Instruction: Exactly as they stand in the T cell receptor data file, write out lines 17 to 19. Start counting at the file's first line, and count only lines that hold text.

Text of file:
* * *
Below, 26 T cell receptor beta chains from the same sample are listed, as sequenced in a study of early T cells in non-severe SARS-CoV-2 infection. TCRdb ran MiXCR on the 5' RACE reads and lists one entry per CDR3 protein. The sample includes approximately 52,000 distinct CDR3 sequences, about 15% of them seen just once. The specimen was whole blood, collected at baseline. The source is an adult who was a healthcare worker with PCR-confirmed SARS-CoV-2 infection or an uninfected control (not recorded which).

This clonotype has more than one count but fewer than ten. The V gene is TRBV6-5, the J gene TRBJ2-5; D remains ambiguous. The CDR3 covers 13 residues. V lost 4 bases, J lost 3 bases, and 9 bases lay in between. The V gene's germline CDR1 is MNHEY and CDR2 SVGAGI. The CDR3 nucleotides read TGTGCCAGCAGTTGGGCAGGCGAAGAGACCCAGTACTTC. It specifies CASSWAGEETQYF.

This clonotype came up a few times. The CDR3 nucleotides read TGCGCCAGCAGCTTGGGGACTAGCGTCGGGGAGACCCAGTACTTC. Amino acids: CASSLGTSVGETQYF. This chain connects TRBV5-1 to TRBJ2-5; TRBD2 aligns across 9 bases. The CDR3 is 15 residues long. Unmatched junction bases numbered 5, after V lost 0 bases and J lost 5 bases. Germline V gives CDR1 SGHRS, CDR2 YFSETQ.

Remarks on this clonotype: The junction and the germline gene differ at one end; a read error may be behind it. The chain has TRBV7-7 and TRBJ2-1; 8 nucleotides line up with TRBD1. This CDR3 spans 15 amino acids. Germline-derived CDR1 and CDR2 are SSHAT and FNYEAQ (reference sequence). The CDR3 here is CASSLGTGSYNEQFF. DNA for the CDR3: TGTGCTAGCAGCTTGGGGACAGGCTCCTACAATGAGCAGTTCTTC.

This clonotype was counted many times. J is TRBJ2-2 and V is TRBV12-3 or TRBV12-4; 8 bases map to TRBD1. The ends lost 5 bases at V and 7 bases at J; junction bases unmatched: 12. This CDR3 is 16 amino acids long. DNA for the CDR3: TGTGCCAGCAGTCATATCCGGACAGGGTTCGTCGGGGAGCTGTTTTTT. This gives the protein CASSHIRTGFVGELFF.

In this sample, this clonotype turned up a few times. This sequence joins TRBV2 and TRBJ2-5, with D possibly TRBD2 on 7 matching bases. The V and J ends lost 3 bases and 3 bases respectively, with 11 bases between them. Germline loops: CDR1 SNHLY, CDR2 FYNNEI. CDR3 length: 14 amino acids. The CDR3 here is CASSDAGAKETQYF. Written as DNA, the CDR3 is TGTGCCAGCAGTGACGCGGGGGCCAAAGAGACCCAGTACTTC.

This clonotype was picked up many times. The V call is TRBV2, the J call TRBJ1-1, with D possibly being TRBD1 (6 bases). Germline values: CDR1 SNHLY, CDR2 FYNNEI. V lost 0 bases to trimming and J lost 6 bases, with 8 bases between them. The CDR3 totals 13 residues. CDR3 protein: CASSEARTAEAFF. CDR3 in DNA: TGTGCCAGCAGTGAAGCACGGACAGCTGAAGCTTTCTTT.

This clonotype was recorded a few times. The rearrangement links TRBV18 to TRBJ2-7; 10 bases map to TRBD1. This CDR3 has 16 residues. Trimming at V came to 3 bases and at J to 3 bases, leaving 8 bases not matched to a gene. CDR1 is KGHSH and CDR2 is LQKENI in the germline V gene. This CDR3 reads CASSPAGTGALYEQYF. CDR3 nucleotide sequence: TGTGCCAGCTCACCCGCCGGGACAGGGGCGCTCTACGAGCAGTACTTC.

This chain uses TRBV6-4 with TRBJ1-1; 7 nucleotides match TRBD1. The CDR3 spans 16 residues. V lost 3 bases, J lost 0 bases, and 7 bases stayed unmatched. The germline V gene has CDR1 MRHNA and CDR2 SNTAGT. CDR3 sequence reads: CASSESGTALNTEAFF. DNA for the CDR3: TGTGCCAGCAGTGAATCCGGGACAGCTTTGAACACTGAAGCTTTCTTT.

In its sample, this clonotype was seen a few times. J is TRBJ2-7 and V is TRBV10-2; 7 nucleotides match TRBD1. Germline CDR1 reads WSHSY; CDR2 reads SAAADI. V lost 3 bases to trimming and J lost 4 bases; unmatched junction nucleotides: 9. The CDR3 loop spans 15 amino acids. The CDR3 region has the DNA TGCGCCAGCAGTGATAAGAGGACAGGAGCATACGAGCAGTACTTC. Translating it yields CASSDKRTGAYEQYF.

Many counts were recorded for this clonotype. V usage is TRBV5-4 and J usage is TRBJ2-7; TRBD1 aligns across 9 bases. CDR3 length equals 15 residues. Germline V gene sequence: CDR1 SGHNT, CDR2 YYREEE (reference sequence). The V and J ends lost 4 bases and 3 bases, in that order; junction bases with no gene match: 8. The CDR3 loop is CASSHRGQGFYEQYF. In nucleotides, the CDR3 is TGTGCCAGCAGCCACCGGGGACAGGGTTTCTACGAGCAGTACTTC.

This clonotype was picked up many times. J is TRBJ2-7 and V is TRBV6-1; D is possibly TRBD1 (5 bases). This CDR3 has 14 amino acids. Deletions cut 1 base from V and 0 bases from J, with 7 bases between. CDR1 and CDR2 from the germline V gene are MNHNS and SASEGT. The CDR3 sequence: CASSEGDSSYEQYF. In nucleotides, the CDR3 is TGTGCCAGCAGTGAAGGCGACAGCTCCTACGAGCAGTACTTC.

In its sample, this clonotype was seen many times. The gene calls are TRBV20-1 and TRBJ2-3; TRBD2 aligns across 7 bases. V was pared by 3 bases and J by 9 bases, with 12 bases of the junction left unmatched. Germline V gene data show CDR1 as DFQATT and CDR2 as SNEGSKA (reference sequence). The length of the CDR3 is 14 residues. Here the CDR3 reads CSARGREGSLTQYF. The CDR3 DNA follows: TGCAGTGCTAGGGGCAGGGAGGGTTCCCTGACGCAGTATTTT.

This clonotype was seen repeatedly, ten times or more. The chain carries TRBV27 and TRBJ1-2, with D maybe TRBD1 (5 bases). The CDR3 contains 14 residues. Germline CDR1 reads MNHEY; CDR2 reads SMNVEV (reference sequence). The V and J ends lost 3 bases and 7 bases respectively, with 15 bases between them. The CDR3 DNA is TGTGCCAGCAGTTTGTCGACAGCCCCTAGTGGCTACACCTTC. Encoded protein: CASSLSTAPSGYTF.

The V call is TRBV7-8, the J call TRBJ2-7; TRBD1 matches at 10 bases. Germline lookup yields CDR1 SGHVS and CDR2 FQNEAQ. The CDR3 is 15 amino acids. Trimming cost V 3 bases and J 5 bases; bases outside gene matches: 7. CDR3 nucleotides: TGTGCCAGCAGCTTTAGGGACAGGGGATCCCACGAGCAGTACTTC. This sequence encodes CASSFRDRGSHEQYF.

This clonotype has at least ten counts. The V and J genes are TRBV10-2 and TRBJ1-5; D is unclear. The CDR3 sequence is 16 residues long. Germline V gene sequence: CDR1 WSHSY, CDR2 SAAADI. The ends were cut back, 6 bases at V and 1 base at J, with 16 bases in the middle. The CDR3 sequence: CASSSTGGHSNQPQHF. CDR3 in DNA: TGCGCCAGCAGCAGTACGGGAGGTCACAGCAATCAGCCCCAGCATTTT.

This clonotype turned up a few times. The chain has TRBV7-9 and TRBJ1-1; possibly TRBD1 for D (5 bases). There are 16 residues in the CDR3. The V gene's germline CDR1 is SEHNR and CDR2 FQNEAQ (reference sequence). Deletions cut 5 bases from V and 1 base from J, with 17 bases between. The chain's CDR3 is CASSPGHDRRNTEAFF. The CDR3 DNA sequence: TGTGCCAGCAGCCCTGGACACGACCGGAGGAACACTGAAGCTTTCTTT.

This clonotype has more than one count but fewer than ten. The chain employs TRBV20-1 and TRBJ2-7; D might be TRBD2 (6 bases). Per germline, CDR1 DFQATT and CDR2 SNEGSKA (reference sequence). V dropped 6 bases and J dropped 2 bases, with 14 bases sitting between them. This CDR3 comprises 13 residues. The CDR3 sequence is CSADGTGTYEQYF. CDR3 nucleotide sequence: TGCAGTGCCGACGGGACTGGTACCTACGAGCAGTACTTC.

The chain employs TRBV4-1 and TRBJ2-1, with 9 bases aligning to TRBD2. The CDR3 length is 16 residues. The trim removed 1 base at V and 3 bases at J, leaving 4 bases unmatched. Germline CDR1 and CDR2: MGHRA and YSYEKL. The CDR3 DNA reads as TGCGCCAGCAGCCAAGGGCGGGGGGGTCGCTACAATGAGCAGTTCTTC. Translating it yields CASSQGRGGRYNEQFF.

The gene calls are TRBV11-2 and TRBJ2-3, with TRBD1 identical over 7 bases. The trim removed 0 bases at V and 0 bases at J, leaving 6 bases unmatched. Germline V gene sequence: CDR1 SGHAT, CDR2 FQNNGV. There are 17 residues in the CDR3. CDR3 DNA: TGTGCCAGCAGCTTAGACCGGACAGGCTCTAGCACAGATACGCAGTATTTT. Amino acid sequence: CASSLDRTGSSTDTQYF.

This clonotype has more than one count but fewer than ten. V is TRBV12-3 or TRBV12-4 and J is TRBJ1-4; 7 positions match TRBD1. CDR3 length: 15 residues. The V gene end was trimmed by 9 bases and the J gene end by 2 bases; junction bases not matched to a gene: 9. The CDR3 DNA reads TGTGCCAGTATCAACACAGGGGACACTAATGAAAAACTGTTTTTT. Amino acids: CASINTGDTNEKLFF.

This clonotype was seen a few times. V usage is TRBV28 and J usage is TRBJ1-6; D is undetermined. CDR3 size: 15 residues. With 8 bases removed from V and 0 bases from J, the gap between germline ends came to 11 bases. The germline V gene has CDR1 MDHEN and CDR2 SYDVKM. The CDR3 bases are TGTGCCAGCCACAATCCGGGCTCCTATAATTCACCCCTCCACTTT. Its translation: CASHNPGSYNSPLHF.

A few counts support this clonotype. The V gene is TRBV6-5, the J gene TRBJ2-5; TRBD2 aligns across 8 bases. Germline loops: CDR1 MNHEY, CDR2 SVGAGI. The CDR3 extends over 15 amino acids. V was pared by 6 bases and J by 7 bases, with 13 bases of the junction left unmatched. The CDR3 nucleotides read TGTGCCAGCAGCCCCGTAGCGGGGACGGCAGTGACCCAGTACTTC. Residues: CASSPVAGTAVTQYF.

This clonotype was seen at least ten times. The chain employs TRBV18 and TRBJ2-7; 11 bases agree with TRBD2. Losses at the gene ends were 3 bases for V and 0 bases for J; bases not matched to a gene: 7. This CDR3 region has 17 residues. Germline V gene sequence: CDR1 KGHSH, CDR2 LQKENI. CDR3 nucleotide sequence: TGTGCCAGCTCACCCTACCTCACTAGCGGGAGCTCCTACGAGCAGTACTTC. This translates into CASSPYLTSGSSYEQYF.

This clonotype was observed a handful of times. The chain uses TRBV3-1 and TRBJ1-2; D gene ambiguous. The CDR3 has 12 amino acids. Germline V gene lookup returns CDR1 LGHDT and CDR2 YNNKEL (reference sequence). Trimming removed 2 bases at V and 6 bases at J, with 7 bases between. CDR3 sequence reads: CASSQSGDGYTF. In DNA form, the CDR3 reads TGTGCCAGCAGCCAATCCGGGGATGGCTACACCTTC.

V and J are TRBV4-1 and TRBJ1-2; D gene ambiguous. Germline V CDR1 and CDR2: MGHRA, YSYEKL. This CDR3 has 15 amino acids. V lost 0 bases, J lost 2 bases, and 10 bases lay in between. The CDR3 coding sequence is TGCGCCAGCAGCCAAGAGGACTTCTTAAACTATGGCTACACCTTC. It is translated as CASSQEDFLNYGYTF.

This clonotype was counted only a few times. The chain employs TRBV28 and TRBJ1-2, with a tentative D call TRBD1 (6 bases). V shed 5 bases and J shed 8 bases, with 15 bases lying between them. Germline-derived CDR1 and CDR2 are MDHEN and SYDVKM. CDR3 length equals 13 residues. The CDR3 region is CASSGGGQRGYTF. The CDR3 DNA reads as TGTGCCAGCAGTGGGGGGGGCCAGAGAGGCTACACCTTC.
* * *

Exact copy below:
This clonotype turned up a few times. The chain has TRBV7-9 and TRBJ1-1; possibly TRBD1 for D (5 bases). There are 16 residues in the CDR3. The V gene's germline CDR1 is SEHNR and CDR2 FQNEAQ (reference sequence). Deletions cut 5 bases from V and 1 base from J, with 17 bases between. The chain's CDR3 is CASSPGHDRRNTEAFF. The CDR3 DNA sequence: TGTGCCAGCAGCCCTGGACACGACCGGAGGAACACTGAAGCTTTCTTT.

This clonotype has more than one count but fewer than ten. The chain employs TRBV20-1 and TRBJ2-7; D might be TRBD2 (6 bases). Per germline, CDR1 DFQATT and CDR2 SNEGSKA (reference sequence). V dropped 6 bases and J dropped 2 bases, with 14 bases sitting between them. This CDR3 comprises 13 residues. The CDR3 sequence is CSADGTGTYEQYF. CDR3 nucleotide sequence: TGCAGTGCCGACGGGACTGGTACCTACGAGCAGTACTTC.

The chain employs TRBV4-1 and TRBJ2-1, with 9 bases aligning to TRBD2. The CDR3 length is 16 residues. The trim removed 1 base at V and 3 bases at J, leaving 4 bases unmatched. Germline CDR1 and CDR2: MGHRA and YSYEKL. The CDR3 DNA reads as TGCGCCAGCAGCCAAGGGCGGGGGGGTCGCTACAATGAGCAGTTCTTC. Translating it yields CASSQGRGGRYNEQFF.